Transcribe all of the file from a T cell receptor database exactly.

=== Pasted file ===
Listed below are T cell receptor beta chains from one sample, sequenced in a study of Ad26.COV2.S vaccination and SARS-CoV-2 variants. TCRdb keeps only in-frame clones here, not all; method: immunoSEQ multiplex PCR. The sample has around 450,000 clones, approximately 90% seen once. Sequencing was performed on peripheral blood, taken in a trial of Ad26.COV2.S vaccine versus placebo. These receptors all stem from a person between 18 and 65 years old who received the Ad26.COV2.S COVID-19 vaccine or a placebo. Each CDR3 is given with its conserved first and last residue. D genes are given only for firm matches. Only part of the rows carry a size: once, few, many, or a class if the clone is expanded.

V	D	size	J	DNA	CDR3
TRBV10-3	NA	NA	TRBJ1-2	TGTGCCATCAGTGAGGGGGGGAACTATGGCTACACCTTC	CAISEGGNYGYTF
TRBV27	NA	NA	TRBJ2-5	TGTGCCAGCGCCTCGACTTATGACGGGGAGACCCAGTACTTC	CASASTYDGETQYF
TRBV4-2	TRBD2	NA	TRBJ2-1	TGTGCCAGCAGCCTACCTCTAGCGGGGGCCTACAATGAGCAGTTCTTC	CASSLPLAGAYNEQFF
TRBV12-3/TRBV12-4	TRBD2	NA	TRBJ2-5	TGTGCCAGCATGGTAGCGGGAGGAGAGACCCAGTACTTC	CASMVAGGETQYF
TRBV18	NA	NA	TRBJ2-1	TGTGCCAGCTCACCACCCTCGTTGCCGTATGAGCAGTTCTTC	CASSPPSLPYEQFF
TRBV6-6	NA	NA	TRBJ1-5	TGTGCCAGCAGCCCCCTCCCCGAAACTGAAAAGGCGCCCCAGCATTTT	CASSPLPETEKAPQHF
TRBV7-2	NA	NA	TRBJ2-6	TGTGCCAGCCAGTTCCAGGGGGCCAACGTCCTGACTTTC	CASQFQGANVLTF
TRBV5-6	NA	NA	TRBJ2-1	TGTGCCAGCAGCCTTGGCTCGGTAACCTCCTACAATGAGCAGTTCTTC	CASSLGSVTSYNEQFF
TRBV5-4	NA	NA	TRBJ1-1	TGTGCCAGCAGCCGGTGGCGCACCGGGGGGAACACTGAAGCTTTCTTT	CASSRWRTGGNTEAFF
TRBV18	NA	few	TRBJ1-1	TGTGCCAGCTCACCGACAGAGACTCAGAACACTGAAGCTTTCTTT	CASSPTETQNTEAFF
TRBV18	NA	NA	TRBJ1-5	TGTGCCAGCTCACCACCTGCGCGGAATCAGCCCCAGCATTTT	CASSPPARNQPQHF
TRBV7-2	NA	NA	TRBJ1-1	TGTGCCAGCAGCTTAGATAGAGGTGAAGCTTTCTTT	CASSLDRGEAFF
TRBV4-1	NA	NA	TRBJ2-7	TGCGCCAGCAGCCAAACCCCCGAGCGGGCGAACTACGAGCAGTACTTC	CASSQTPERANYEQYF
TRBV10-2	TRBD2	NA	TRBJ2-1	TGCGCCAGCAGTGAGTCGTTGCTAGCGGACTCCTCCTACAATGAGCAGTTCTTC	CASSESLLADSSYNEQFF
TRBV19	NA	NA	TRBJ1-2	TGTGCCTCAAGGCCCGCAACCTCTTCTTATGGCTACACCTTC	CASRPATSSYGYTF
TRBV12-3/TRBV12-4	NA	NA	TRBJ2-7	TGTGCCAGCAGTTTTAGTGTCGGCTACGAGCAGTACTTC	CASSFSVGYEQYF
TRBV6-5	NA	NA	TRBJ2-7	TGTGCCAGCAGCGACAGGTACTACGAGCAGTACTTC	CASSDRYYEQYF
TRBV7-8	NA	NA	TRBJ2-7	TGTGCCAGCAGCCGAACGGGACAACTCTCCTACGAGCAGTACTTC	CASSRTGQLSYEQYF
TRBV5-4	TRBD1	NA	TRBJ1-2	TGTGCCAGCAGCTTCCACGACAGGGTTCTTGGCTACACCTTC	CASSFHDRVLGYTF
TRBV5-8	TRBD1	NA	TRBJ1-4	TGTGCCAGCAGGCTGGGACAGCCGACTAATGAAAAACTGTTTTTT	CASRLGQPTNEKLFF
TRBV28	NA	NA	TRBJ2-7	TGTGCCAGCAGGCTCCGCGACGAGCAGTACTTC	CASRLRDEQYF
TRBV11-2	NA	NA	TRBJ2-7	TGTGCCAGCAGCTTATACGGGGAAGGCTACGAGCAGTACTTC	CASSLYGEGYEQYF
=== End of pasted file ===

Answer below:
Listed below are T cell receptor beta chains from one sample, sequenced in a study of Ad26.COV2.S vaccination and SARS-CoV-2 variants. TCRdb keeps only in-frame clones here, not all; method: immunoSEQ multiplex PCR. The sample has around 450,000 clones, approximately 90% seen once. Sequencing was performed on peripheral blood, taken in a trial of Ad26.COV2.S vaccine versus placebo. These receptors all stem from a person between 18 and 65 years old who received the Ad26.COV2.S COVID-19 vaccine or a placebo. Each CDR3 is given with its conserved first and last residue. D genes are given only for firm matches. Only part of the rows carry a size: once, few, many, or a class if the clone is expanded.

V	D	size	J	DNA	CDR3
TRBV10-3	NA	NA	TRBJ1-2	TGTGCCATCAGTGAGGGGGGGAACTATGGCTACACCTTC	CAISEGGNYGYTF
TRBV27	NA	NA	TRBJ2-5	TGTGCCAGCGCCTCGACTTATGACGGGGAGACCCAGTACTTC	CASASTYDGETQYF
TRBV4-2	TRBD2	NA	TRBJ2-1	TGTGCCAGCAGCCTACCTCTAGCGGGGGCCTACAATGAGCAGTTCTTC	CASSLPLAGAYNEQFF
TRBV12-3/TRBV12-4	TRBD2	NA	TRBJ2-5	TGTGCCAGCATGGTAGCGGGAGGAGAGACCCAGTACTTC	CASMVAGGETQYF
TRBV18	NA	NA	TRBJ2-1	TGTGCCAGCTCACCACCCTCGTTGCCGTATGAGCAGTTCTTC	CASSPPSLPYEQFF
TRBV6-6	NA	NA	TRBJ1-5	TGTGCCAGCAGCCCCCTCCCCGAAACTGAAAAGGCGCCCCAGCATTTT	CASSPLPETEKAPQHF
TRBV7-2	NA	NA	TRBJ2-6	TGTGCCAGCCAGTTCCAGGGGGCCAACGTCCTGACTTTC	CASQFQGANVLTF
TRBV5-6	NA	NA	TRBJ2-1	TGTGCCAGCAGCCTTGGCTCGGTAACCTCCTACAATGAGCAGTTCTTC	CASSLGSVTSYNEQFF
TRBV5-4	NA	NA	TRBJ1-1	TGTGCCAGCAGCCGGTGGCGCACCGGGGGGAACACTGAAGCTTTCTTT	CASSRWRTGGNTEAFF
TRBV18	NA	few	TRBJ1-1	TGTGCCAGCTCACCGACAGAGACTCAGAACACTGAAGCTTTCTTT	CASSPTETQNTEAFF
TRBV18	NA	NA	TRBJ1-5	TGTGCCAGCTCACCACCTGCGCGGAATCAGCCCCAGCATTTT	CASSPPARNQPQHF
TRBV7-2	NA	NA	TRBJ1-1	TGTGCCAGCAGCTTAGATAGAGGTGAAGCTTTCTTT	CASSLDRGEAFF
TRBV4-1	NA	NA	TRBJ2-7	TGCGCCAGCAGCCAAACCCCCGAGCGGGCGAACTACGAGCAGTACTTC	CASSQTPERANYEQYF
TRBV10-2	TRBD2	NA	TRBJ2-1	TGCGCCAGCAGTGAGTCGTTGCTAGCGGACTCCTCCTACAATGAGCAGTTCTTC	CASSESLLADSSYNEQFF
TRBV19	NA	NA	TRBJ1-2	TGTGCCTCAAGGCCCGCAACCTCTTCTTATGGCTACACCTTC	CASRPATSSYGYTF
TRBV12-3/TRBV12-4	NA	NA	TRBJ2-7	TGTGCCAGCAGTTTTAGTGTCGGCTACGAGCAGTACTTC	CASSFSVGYEQYF
TRBV6-5	NA	NA	TRBJ2-7	TGTGCCAGCAGCGACAGGTACTACGAGCAGTACTTC	CASSDRYYEQYF
TRBV7-8	NA	NA	TRBJ2-7	TGTGCCAGCAGCCGAACGGGACAACTCTCCTACGAGCAGTACTTC	CASSRTGQLSYEQYF
TRBV5-4	TRBD1	NA	TRBJ1-2	TGTGCCAGCAGCTTCCACGACAGGGTTCTTGGCTACACCTTC	CASSFHDRVLGYTF
TRBV5-8	TRBD1	NA	TRBJ1-4	TGTGCCAGCAGGCTGGGACAGCCGACTAATGAAAAACTGTTTTTT	CASRLGQPTNEKLFF
TRBV28	NA	NA	TRBJ2-7	TGTGCCAGCAGGCTCCGCGACGAGCAGTACTTC	CASRLRDEQYF
TRBV11-2	NA	NA	TRBJ2-7	TGTGCCAGCAGCTTATACGGGGAAGGCTACGAGCAGTACTTC	CASSLYGEGYEQYF